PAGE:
How to Select the Best Tenant for Your Rental Property
Wednesday, February 06
A guest post by Sara Thompson, Webfor, Vancouver, WA
You bought your investment property to make money over time, and with the right tenant, it can. Selecting a tenant is the most important aspect of managing your investment property. An undesirable tenant can turn your owner experience into a nightmare if they damage the property, fail to pay rent on time or at all, or cost you when you have no choice but to evict them. The situation can get ugly fast. So, let’s discuss how you can be sure to rent your property to the best possible tenant.
Eliminate the least desirable applicants over the phone
Before you invite them into your property, get to know them a bit better. When a renter calls to schedule an appointment to view your property, ask a few initial questions so that you can ensure you are only inviting reasonably qualified renters to look at the unit. If they are unwilling to fully answer your questions or are disrespectful, then you can eliminate them as possible candidates. Ask them questions like:
-Do you have pets?
-How many people will be living in the space?
-Do you have good rental history?
-Can you verify that your monthly income is three times the rental amount?
Consult Their Previous Landlords
Have a discussion with at least two of their former landlords and ask them these questions:
-Did they pay rent on time?
-Why did they move out? If they were evicted, was it for non-payment or for breaking lease rules?
-Did they get along with their neighbors?
-Did they provide 30 days notice before vacating?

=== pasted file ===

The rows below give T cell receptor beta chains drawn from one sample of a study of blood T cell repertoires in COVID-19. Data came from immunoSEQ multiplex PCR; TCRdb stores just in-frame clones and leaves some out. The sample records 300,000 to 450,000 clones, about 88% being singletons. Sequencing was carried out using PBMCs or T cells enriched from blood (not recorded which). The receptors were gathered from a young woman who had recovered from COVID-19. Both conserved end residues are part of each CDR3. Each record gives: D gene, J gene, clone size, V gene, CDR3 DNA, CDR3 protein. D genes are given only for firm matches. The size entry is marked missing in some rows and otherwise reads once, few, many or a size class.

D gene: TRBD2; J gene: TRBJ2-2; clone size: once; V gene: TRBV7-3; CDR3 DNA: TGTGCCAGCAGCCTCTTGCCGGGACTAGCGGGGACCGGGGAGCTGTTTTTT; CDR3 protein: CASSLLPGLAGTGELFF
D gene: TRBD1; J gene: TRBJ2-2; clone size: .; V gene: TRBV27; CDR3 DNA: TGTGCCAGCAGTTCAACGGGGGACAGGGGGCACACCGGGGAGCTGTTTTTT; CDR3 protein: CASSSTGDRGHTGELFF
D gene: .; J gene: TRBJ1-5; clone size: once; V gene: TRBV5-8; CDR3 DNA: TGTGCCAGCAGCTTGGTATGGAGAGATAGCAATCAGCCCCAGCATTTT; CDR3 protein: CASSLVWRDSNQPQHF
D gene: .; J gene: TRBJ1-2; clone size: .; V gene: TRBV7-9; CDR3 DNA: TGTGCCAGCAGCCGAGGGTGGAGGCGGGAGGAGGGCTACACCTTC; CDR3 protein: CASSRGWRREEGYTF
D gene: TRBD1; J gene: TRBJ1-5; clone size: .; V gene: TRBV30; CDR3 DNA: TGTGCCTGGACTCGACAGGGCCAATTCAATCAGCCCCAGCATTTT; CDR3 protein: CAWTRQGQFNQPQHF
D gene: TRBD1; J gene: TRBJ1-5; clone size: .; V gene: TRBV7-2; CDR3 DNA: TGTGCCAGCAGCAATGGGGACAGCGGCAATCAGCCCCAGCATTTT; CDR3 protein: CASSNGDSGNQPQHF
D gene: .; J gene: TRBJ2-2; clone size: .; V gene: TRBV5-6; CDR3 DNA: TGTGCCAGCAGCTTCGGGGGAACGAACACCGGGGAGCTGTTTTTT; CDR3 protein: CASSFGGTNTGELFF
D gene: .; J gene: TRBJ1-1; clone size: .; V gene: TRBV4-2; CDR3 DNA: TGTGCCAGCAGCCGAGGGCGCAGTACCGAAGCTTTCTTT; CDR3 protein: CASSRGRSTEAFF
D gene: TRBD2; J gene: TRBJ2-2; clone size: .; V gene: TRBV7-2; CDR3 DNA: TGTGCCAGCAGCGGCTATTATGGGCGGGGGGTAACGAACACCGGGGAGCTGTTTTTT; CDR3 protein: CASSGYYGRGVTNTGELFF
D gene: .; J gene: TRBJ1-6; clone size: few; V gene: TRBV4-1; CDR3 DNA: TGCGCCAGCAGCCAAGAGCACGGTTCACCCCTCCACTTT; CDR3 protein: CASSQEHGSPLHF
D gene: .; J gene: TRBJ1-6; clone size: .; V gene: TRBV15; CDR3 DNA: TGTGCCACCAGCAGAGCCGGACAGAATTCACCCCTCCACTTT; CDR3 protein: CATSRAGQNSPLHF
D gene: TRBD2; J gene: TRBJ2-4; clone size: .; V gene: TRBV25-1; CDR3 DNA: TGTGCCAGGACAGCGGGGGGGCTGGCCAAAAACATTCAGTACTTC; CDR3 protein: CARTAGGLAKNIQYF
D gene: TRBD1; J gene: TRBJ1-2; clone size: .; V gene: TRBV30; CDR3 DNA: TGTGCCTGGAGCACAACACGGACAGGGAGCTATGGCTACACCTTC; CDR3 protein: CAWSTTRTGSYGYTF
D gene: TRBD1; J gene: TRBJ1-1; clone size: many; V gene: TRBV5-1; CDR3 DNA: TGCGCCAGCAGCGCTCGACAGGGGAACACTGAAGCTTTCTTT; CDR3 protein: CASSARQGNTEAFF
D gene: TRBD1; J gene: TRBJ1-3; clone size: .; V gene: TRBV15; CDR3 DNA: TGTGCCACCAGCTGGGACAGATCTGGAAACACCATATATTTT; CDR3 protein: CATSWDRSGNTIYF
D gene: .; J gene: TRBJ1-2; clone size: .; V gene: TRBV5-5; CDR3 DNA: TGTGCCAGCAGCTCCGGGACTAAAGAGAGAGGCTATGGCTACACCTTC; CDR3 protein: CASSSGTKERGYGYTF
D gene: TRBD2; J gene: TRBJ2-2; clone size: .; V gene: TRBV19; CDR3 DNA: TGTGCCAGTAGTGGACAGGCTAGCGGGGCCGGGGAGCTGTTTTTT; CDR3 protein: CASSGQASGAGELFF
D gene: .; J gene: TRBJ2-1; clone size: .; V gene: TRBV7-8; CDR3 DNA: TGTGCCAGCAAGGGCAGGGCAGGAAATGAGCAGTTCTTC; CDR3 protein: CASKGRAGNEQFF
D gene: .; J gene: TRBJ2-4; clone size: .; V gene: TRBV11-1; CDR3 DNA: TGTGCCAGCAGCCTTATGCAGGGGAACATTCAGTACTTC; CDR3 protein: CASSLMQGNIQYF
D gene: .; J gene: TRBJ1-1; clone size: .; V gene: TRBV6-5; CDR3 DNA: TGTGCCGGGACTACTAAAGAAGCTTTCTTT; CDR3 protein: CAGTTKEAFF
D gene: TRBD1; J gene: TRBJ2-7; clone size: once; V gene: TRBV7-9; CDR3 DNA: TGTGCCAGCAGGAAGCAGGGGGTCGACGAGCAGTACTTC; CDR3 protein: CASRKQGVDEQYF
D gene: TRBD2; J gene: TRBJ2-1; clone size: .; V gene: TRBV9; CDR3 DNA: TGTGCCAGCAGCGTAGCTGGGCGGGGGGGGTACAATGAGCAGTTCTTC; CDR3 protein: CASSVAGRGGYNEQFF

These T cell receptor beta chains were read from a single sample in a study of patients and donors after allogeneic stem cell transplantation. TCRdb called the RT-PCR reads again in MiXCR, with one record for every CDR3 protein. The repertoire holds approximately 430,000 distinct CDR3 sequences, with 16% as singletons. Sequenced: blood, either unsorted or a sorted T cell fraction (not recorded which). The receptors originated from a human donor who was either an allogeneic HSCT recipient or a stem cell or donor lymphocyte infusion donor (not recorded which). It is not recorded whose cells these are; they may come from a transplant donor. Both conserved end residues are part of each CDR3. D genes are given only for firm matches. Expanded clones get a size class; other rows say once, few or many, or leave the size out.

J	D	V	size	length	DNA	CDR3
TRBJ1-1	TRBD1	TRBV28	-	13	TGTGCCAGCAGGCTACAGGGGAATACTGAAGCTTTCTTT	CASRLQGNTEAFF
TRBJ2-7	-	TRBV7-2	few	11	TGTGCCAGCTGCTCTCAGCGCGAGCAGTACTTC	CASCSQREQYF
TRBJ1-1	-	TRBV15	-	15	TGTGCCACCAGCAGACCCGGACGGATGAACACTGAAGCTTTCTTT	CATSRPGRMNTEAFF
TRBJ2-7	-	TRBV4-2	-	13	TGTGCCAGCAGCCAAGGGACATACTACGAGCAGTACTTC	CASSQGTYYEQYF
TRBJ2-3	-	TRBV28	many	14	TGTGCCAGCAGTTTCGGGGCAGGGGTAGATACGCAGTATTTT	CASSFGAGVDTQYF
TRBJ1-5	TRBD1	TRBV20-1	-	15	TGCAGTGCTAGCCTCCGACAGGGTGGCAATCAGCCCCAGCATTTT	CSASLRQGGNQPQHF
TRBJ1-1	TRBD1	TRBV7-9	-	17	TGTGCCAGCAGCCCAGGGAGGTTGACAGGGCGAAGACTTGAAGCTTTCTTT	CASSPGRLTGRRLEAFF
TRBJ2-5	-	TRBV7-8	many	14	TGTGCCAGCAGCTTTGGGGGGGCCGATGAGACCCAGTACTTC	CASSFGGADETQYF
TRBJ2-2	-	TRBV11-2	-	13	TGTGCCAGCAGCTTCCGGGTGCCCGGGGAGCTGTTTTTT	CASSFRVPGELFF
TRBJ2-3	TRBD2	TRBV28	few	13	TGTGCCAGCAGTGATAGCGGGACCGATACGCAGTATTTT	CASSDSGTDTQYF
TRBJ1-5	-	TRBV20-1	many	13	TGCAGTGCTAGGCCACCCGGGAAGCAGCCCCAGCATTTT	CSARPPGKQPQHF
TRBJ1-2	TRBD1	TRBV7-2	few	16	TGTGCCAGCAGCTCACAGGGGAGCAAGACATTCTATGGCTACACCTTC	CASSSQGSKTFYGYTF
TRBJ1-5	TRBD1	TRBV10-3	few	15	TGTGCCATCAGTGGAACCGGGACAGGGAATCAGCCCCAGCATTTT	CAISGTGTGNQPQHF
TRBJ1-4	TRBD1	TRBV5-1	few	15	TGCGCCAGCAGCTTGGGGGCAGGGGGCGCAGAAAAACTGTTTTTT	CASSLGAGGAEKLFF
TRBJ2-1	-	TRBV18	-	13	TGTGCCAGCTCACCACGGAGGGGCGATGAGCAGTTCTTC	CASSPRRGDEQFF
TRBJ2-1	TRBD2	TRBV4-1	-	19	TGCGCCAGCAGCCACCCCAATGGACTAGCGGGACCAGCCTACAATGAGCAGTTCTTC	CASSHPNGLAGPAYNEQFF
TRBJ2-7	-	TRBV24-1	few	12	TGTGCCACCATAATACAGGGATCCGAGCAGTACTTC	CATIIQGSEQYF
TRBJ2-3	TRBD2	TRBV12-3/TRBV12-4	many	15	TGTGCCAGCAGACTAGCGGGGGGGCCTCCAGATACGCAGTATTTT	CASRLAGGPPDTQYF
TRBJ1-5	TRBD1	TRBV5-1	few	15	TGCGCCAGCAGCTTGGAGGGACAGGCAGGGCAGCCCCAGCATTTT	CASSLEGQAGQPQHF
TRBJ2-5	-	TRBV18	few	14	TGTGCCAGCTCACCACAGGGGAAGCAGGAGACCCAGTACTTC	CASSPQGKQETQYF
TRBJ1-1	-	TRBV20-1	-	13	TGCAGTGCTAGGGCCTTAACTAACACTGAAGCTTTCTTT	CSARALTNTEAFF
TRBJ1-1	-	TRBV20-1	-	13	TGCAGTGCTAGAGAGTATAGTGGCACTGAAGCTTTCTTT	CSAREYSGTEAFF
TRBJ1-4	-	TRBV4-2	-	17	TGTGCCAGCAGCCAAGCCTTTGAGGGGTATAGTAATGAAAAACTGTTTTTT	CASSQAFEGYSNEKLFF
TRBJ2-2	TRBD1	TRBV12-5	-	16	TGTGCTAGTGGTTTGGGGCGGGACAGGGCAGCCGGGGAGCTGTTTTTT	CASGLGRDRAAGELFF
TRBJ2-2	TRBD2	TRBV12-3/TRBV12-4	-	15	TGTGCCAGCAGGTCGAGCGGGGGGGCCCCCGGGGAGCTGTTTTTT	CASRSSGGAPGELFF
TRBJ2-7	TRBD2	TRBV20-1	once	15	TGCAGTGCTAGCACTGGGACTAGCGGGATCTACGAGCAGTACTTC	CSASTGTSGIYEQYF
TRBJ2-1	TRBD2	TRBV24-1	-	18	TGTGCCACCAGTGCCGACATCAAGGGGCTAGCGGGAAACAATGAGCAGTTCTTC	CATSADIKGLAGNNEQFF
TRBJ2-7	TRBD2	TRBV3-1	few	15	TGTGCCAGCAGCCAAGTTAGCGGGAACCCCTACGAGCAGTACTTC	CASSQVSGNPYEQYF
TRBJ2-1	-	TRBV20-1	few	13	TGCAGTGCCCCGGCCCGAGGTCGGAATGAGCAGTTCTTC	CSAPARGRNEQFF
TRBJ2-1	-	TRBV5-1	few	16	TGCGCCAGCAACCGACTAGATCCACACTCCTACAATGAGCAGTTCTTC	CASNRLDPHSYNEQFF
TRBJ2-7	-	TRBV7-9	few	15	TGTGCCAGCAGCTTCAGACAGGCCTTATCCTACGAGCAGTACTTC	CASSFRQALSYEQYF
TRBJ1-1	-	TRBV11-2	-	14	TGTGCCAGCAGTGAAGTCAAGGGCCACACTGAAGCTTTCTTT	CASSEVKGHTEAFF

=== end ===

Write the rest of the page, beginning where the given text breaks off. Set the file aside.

-Did they keep the property in order?
-Did they damage the apartment other than general wear and tear?
-Did they complain or request maintenance often?
If the applicant is a first time renter they will not have a rental history, in which case, you may require a co-signer for the lease agreement.
Run a Credit Check
It is important to know that your future tenant has a habit of paying their bills on time. A credit check will reveal their bill paying history and how much debt they have. Even if they earn more than three times the rental amount per month, they may still have trouble paying rent if they have a lot of debt. A credit check will also show prior court judgments and/or bankruptcy filings.
Check Their Criminal Background
With just a name and date of birth you are able to view a tenant’s criminal record, which you can find at state and county courthouses. (It is important to check a valid ID so that you have their correct name and birthday.) Unfortunately, there isn’t a nationwide database of criminal records, so it may be difficult to reveal an applicant’s entire history, especially if they have lived in several states across the country. You will find it easier to justify rejecting an applicant based on drug-related or violent crimes than you would rejecting an applicant with multiple speeding tickets. Remember to reference state laws to make sure you do not unknowingly and illegally discriminate against renters with particular criminal convictions.